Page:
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Treatment Plan Complexity as a Factor of IROC Head and Neck Phantom Performance

M Carson

M Carson1*, J Kerns2 , S Zhou1 , D Followill1 , S Kry1 , (1) The University of Texas MD Anderson Cancer Center, Houston, TX, (2) CAMC Cancer Center, Charleston, WV


TU-FG-702-9 (Tuesday, August 1, 2017) 1:45 PM - 3:45 PM Room: 702

Purpose: To determine whether IMRT plan complexity influences IROC Houston’s anthropomorphic head and neck (H&N) phantom performance among institutions undergoing credentialing.

Methods: 354 H&N phantom irradiations (September 2011 – December 2016) with a range of total MU delivered (1162-3761) and segments used (16-1485) were evaluated using IROC Houston’s standard protocols for H&N phantom point-dose analysis. Irradiations were categorized by both delivery technique (step-and-shoot, dynamic, and VMAT) and machine class (Varian Base Class, Varian TrueBeam, Varian 2100, and Elekta Agility). Dose errors were determined as the percentage difference between the measured TLD doses (6 TLD per phantom) and their corresponding TPS estimations. Spearman’s rank-order correlation coefficients were determined for the study sample (excluding 6 outliers) as well as for each of the subgroups, where treatment plan complexity (measured by total MU delivered or number of segments) was compared with average or extreme (worst agreement) absolute dose errors.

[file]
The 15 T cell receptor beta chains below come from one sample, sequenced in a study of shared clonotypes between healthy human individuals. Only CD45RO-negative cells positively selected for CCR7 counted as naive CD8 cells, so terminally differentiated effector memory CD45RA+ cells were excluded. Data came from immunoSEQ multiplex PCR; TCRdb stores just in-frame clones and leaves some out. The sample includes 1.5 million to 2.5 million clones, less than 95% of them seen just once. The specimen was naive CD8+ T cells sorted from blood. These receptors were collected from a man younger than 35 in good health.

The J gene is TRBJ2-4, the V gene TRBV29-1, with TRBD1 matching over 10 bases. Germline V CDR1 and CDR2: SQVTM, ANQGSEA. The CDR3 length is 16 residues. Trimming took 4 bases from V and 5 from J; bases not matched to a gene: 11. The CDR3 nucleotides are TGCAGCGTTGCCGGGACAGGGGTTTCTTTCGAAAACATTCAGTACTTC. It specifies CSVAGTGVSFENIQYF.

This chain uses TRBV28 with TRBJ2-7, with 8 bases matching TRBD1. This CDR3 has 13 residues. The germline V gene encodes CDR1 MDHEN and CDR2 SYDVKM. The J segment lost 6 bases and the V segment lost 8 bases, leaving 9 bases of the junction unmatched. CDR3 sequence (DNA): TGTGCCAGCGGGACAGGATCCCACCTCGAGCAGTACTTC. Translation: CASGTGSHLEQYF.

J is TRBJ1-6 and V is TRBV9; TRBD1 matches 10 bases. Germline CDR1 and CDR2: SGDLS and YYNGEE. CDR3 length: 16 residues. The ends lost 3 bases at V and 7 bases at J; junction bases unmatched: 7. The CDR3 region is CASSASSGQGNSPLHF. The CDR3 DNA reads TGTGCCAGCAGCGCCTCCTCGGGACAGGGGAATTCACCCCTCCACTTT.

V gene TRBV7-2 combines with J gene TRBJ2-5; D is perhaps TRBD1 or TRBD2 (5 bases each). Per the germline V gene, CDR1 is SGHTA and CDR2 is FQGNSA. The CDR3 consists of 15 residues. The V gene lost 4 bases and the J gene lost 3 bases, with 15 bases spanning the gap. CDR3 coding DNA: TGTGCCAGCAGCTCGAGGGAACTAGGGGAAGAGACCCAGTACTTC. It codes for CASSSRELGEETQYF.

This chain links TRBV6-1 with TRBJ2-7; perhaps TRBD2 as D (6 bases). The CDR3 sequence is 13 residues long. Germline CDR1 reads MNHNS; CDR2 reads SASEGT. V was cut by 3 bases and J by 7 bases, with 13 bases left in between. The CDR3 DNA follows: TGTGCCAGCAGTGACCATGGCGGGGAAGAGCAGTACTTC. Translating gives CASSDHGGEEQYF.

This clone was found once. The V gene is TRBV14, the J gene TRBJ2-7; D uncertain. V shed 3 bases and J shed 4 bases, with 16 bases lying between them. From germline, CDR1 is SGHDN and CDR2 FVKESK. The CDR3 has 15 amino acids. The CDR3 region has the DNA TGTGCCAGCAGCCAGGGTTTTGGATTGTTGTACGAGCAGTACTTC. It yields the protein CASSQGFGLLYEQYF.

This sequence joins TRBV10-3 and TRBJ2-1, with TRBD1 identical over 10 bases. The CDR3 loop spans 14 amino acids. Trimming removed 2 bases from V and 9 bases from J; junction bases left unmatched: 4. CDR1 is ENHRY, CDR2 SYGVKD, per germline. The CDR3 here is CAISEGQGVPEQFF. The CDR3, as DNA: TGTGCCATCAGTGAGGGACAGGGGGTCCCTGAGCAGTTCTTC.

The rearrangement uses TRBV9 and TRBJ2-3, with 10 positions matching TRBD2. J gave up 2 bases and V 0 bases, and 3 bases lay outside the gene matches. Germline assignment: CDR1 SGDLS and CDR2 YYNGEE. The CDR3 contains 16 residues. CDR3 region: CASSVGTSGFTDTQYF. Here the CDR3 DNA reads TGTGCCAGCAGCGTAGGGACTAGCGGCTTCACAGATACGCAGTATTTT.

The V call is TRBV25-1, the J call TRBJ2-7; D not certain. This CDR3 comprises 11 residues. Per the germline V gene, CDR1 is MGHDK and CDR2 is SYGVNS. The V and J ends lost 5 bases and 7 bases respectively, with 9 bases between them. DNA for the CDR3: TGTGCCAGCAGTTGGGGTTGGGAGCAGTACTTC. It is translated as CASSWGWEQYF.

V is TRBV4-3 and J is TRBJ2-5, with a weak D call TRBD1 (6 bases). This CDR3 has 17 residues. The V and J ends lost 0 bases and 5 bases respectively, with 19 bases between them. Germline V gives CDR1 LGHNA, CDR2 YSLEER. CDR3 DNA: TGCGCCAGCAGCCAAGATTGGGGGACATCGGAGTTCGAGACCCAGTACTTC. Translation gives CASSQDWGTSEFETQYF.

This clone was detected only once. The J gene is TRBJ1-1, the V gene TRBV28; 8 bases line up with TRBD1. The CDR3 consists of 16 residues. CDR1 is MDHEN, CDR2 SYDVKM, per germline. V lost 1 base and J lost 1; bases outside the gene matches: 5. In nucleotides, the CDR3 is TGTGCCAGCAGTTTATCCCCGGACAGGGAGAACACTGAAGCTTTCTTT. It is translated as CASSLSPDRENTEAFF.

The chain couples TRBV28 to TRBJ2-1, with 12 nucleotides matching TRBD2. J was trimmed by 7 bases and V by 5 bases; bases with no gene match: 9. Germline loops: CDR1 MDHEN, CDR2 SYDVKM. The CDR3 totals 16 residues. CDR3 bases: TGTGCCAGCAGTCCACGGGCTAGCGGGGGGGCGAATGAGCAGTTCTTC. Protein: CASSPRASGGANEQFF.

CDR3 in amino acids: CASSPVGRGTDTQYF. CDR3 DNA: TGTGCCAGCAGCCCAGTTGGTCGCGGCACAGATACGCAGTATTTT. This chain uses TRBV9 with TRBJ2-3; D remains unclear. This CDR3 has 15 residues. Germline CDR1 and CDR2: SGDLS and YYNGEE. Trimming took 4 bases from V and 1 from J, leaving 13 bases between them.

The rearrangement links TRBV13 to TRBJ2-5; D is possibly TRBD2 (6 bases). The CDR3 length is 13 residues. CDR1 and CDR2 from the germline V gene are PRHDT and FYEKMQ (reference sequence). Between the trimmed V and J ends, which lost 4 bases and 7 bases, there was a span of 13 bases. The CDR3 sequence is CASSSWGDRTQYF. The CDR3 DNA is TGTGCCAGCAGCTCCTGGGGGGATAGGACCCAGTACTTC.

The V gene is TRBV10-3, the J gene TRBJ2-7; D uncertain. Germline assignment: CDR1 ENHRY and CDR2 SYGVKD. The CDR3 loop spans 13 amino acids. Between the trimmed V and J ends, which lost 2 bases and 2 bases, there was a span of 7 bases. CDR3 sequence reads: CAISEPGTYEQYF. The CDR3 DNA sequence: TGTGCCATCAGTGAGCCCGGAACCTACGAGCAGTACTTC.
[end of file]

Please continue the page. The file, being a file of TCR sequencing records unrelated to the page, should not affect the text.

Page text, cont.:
Results: For this sample, treatment plan complexity and average dose inaccuracy showed no clear relationship and were not correlated statistically (p>0.63). Extreme dose errors were correlated with total segment number for only the total sample (p=0.05) and VMAT plans (p=0.01). All other subgroups and metrics showed negative results: no correlation coefficient exceeded 0.12, and none of these relationships were determined to be statistically significant (p>0.05).

Conclusion: The extent of disagreement between measured and calculated doses in the IROC Houston H&N phantom is not correlated with increasing complexity of the treatment plan. These results indicate that other factors such as dosimetric modeling inaccuracy or MLC performance should be investigated to determine a more likely cause for dose delivery errors.

Funding Support, Disclosures, and Conflict of Interest: This work was supported by Public Health Service Grant No. CA180803 awarded by the National Cancer Institute, United States Department of Health and Human Services.

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